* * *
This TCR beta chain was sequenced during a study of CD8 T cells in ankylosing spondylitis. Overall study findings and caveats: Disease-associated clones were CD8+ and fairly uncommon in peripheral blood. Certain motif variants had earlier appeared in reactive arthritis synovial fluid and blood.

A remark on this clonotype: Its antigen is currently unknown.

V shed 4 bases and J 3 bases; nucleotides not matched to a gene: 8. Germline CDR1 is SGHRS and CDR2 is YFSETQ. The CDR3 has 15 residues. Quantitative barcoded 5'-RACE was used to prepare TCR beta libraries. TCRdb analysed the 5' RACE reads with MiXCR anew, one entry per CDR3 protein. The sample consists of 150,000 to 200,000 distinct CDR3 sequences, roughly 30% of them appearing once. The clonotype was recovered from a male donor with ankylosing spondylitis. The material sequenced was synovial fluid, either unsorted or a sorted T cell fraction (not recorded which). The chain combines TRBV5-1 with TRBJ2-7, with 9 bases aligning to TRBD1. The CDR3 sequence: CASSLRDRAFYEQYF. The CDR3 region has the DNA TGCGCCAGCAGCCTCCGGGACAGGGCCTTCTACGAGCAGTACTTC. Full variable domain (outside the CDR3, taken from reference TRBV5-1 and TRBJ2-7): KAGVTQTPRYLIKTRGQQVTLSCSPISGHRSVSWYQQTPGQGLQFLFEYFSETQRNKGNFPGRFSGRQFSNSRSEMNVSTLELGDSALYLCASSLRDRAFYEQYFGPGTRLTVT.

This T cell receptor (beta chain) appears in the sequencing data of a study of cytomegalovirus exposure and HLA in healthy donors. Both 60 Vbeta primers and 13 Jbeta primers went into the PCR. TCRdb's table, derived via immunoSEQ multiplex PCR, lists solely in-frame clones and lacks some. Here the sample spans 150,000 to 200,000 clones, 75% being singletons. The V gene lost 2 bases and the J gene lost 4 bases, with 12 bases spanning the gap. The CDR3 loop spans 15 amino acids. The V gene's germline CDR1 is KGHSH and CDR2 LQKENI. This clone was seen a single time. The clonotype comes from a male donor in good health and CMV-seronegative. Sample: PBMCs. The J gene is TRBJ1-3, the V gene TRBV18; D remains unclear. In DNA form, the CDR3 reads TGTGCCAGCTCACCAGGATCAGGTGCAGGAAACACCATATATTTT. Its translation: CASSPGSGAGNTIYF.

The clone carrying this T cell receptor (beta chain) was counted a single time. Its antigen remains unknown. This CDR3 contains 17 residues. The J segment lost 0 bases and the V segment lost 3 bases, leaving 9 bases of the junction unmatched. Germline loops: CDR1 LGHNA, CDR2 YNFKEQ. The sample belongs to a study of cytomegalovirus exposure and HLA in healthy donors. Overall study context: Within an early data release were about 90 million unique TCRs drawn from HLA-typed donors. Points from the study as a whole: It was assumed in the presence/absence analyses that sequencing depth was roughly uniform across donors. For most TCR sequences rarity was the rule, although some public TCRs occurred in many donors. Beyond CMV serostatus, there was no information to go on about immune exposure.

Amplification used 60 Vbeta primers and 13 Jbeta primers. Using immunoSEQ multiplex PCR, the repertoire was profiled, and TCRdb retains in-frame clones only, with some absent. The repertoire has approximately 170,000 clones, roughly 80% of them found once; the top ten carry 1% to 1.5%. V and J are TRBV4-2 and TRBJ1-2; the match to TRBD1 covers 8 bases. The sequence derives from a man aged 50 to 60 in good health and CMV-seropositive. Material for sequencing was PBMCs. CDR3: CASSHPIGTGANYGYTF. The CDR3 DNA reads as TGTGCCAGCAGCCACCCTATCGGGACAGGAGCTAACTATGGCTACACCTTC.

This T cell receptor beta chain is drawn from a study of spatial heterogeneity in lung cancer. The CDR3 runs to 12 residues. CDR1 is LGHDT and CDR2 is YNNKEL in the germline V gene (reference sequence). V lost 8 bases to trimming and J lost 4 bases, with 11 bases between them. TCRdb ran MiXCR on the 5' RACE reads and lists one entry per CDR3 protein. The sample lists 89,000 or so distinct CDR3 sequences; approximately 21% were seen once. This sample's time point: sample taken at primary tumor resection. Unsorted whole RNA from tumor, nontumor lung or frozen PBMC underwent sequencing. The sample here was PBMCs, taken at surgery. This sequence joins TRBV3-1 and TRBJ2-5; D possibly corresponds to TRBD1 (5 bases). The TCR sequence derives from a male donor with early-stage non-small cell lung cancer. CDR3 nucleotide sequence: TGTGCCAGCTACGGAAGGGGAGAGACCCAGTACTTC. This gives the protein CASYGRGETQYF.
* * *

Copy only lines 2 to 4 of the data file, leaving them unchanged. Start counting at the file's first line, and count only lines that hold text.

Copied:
A remark on this clonotype: Its antigen is currently unknown.

V shed 4 bases and J 3 bases; nucleotides not matched to a gene: 8. Germline CDR1 is SGHRS and CDR2 is YFSETQ. The CDR3 has 15 residues. Quantitative barcoded 5'-RACE was used to prepare TCR beta libraries. TCRdb analysed the 5' RACE reads with MiXCR anew, one entry per CDR3 protein. The sample consists of 150,000 to 200,000 distinct CDR3 sequences, roughly 30% of them appearing once. The clonotype was recovered from a male donor with ankylosing spondylitis. The material sequenced was synovial fluid, either unsorted or a sorted T cell fraction (not recorded which). The chain combines TRBV5-1 with TRBJ2-7, with 9 bases aligning to TRBD1. The CDR3 sequence: CASSLRDRAFYEQYF. The CDR3 region has the DNA TGCGCCAGCAGCCTCCGGGACAGGGCCTTCTACGAGCAGTACTTC. Full variable domain (outside the CDR3, taken from reference TRBV5-1 and TRBJ2-7): KAGVTQTPRYLIKTRGQQVTLSCSPISGHRSVSWYQQTPGQGLQFLFEYFSETQRNKGNFPGRFSGRQFSNSRSEMNVSTLELGDSALYLCASSLRDRAFYEQYFGPGTRLTVT.

This T cell receptor (beta chain) appears in the sequencing data of a study of cytomegalovirus exposure and HLA in healthy donors. Both 60 Vbeta primers and 13 Jbeta primers went into the PCR. TCRdb's table, derived via immunoSEQ multiplex PCR, lists solely in-frame clones and lacks some. Here the sample spans 150,000 to 200,000 clones, 75% being singletons. The V gene lost 2 bases and the J gene lost 4 bases, with 12 bases spanning the gap. The CDR3 loop spans 15 amino acids. The V gene's germline CDR1 is KGHSH and CDR2 LQKENI. This clone was seen a single time. The clonotype comes from a male donor in good health and CMV-seronegative. Sample: PBMCs. The J gene is TRBJ1-3, the V gene TRBV18; D remains unclear. In DNA form, the CDR3 reads TGTGCCAGCTCACCAGGATCAGGTGCAGGAAACACCATATATTTT. Its translation: CASSPGSGAGNTIYF.